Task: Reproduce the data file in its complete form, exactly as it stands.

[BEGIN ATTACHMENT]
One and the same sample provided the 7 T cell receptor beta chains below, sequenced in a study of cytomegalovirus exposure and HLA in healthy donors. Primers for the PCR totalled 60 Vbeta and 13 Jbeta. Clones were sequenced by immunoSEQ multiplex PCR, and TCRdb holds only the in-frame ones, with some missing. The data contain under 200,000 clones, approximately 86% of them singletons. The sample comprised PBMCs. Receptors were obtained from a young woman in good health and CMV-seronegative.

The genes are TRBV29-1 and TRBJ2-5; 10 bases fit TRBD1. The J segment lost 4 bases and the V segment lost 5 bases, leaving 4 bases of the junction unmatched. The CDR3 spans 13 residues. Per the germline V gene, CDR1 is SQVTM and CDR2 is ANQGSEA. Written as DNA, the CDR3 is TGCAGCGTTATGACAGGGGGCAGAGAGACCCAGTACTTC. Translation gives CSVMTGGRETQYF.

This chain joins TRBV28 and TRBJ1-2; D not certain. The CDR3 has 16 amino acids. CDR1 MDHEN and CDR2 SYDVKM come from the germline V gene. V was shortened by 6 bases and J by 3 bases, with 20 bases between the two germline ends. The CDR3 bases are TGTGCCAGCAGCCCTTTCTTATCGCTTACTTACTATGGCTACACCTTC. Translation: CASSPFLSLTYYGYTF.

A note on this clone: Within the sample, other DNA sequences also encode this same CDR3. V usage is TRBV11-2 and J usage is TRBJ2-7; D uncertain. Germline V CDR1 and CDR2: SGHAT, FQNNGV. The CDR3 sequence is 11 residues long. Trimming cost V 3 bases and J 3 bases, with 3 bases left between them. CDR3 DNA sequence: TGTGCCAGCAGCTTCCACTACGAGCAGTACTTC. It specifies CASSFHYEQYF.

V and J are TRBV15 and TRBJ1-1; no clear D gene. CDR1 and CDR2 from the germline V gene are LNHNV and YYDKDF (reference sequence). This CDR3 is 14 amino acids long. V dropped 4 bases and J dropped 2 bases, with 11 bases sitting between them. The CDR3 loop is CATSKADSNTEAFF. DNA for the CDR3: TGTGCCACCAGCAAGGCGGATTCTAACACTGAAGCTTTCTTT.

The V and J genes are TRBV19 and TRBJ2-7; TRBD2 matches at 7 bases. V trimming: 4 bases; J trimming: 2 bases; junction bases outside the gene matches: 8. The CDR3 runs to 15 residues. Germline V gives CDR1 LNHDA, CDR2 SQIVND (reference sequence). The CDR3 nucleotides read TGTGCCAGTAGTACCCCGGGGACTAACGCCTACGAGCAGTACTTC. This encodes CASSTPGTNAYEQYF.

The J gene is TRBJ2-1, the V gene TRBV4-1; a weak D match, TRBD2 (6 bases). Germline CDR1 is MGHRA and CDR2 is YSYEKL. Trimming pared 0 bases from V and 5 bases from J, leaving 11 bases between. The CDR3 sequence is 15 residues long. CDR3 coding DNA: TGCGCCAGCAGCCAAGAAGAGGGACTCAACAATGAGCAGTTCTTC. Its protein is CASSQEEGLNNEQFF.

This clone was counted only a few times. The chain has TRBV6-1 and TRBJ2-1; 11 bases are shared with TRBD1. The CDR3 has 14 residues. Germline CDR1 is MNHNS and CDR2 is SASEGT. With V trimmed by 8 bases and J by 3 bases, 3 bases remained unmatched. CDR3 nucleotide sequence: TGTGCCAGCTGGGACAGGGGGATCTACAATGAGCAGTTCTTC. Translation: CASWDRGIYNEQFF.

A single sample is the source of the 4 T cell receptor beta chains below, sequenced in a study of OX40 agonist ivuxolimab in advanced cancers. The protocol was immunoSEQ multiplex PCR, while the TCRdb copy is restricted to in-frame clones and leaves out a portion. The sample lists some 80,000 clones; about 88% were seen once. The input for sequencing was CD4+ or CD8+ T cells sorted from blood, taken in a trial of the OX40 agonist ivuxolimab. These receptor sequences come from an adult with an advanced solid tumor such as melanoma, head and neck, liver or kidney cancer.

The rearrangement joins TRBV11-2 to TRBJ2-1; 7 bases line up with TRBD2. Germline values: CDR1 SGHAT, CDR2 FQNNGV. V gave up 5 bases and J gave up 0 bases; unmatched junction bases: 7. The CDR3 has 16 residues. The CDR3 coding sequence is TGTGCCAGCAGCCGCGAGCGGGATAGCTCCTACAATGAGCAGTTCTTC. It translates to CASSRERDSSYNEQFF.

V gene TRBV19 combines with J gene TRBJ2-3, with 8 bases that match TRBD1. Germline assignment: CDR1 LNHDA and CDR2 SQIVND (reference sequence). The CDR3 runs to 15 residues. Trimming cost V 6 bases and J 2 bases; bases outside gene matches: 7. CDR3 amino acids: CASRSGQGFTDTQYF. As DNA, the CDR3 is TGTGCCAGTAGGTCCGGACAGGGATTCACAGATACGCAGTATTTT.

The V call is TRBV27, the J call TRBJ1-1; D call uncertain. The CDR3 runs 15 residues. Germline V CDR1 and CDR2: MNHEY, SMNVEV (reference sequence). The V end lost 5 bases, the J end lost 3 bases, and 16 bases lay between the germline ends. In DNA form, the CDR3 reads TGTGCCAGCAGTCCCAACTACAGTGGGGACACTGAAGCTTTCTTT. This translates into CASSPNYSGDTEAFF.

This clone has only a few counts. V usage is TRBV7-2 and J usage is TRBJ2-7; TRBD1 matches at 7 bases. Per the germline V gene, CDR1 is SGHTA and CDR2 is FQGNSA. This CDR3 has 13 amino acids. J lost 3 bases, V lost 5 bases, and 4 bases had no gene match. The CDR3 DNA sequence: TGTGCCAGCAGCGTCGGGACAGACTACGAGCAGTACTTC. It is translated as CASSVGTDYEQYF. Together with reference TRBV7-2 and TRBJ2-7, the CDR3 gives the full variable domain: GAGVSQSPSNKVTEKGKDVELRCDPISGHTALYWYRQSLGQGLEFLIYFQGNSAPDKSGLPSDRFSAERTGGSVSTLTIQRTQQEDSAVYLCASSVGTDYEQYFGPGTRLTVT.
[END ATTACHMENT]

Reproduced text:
One and the same sample provided the 7 T cell receptor beta chains below, sequenced in a study of cytomegalovirus exposure and HLA in healthy donors. Primers for the PCR totalled 60 Vbeta and 13 Jbeta. Clones were sequenced by immunoSEQ multiplex PCR, and TCRdb holds only the in-frame ones, with some missing. The data contain under 200,000 clones, approximately 86% of them singletons. The sample comprised PBMCs. Receptors were obtained from a young woman in good health and CMV-seronegative.

The genes are TRBV29-1 and TRBJ2-5; 10 bases fit TRBD1. The J segment lost 4 bases and the V segment lost 5 bases, leaving 4 bases of the junction unmatched. The CDR3 spans 13 residues. Per the germline V gene, CDR1 is SQVTM and CDR2 is ANQGSEA. Written as DNA, the CDR3 is TGCAGCGTTATGACAGGGGGCAGAGAGACCCAGTACTTC. Translation gives CSVMTGGRETQYF.

This chain joins TRBV28 and TRBJ1-2; D not certain. The CDR3 has 16 amino acids. CDR1 MDHEN and CDR2 SYDVKM come from the germline V gene. V was shortened by 6 bases and J by 3 bases, with 20 bases between the two germline ends. The CDR3 bases are TGTGCCAGCAGCCCTTTCTTATCGCTTACTTACTATGGCTACACCTTC. Translation: CASSPFLSLTYYGYTF.

A note on this clone: Within the sample, other DNA sequences also encode this same CDR3. V usage is TRBV11-2 and J usage is TRBJ2-7; D uncertain. Germline V CDR1 and CDR2: SGHAT, FQNNGV. The CDR3 sequence is 11 residues long. Trimming cost V 3 bases and J 3 bases, with 3 bases left between them. CDR3 DNA sequence: TGTGCCAGCAGCTTCCACTACGAGCAGTACTTC. It specifies CASSFHYEQYF.

V and J are TRBV15 and TRBJ1-1; no clear D gene. CDR1 and CDR2 from the germline V gene are LNHNV and YYDKDF (reference sequence). This CDR3 is 14 amino acids long. V dropped 4 bases and J dropped 2 bases, with 11 bases sitting between them. The CDR3 loop is CATSKADSNTEAFF. DNA for the CDR3: TGTGCCACCAGCAAGGCGGATTCTAACACTGAAGCTTTCTTT.

The V and J genes are TRBV19 and TRBJ2-7; TRBD2 matches at 7 bases. V trimming: 4 bases; J trimming: 2 bases; junction bases outside the gene matches: 8. The CDR3 runs to 15 residues. Germline V gives CDR1 LNHDA, CDR2 SQIVND (reference sequence). The CDR3 nucleotides read TGTGCCAGTAGTACCCCGGGGACTAACGCCTACGAGCAGTACTTC. This encodes CASSTPGTNAYEQYF.

The J gene is TRBJ2-1, the V gene TRBV4-1; a weak D match, TRBD2 (6 bases). Germline CDR1 is MGHRA and CDR2 is YSYEKL. Trimming pared 0 bases from V and 5 bases from J, leaving 11 bases between. The CDR3 sequence is 15 residues long. CDR3 coding DNA: TGCGCCAGCAGCCAAGAAGAGGGACTCAACAATGAGCAGTTCTTC. Its protein is CASSQEEGLNNEQFF.

This clone was counted only a few times. The chain has TRBV6-1 and TRBJ2-1; 11 bases are shared with TRBD1. The CDR3 has 14 residues. Germline CDR1 is MNHNS and CDR2 is SASEGT. With V trimmed by 8 bases and J by 3 bases, 3 bases remained unmatched. CDR3 nucleotide sequence: TGTGCCAGCTGGGACAGGGGGATCTACAATGAGCAGTTCTTC. Translation: CASWDRGIYNEQFF.

A single sample is the source of the 4 T cell receptor beta chains below, sequenced in a study of OX40 agonist ivuxolimab in advanced cancers. The protocol was immunoSEQ multiplex PCR, while the TCRdb copy is restricted to in-frame clones and leaves out a portion. The sample lists some 80,000 clones; about 88% were seen once. The input for sequencing was CD4+ or CD8+ T cells sorted from blood, taken in a trial of the OX40 agonist ivuxolimab. These receptor sequences come from an adult with an advanced solid tumor such as melanoma, head and neck, liver or kidney cancer.

The rearrangement joins TRBV11-2 to TRBJ2-1; 7 bases line up with TRBD2. Germline values: CDR1 SGHAT, CDR2 FQNNGV. V gave up 5 bases and J gave up 0 bases; unmatched junction bases: 7. The CDR3 has 16 residues. The CDR3 coding sequence is TGTGCCAGCAGCCGCGAGCGGGATAGCTCCTACAATGAGCAGTTCTTC. It translates to CASSRERDSSYNEQFF.

V gene TRBV19 combines with J gene TRBJ2-3, with 8 bases that match TRBD1. Germline assignment: CDR1 LNHDA and CDR2 SQIVND (reference sequence). The CDR3 runs to 15 residues. Trimming cost V 6 bases and J 2 bases; bases outside gene matches: 7. CDR3 amino acids: CASRSGQGFTDTQYF. As DNA, the CDR3 is TGTGCCAGTAGGTCCGGACAGGGATTCACAGATACGCAGTATTTT.

The V call is TRBV27, the J call TRBJ1-1; D call uncertain. The CDR3 runs 15 residues. Germline V CDR1 and CDR2: MNHEY, SMNVEV (reference sequence). The V end lost 5 bases, the J end lost 3 bases, and 16 bases lay between the germline ends. In DNA form, the CDR3 reads TGTGCCAGCAGTCCCAACTACAGTGGGGACACTGAAGCTTTCTTT. This translates into CASSPNYSGDTEAFF.

This clone has only a few counts. V usage is TRBV7-2 and J usage is TRBJ2-7; TRBD1 matches at 7 bases. Per the germline V gene, CDR1 is SGHTA and CDR2 is FQGNSA. This CDR3 has 13 amino acids. J lost 3 bases, V lost 5 bases, and 4 bases had no gene match. The CDR3 DNA sequence: TGTGCCAGCAGCGTCGGGACAGACTACGAGCAGTACTTC. It is translated as CASSVGTDYEQYF. Together with reference TRBV7-2 and TRBJ2-7, the CDR3 gives the full variable domain: GAGVSQSPSNKVTEKGKDVELRCDPISGHTALYWYRQSLGQGLEFLIYFQGNSAPDKSGLPSDRFSAERTGGSVSTLTIQRTQQEDSAVYLCASSVGTDYEQYFGPGTRLTVT.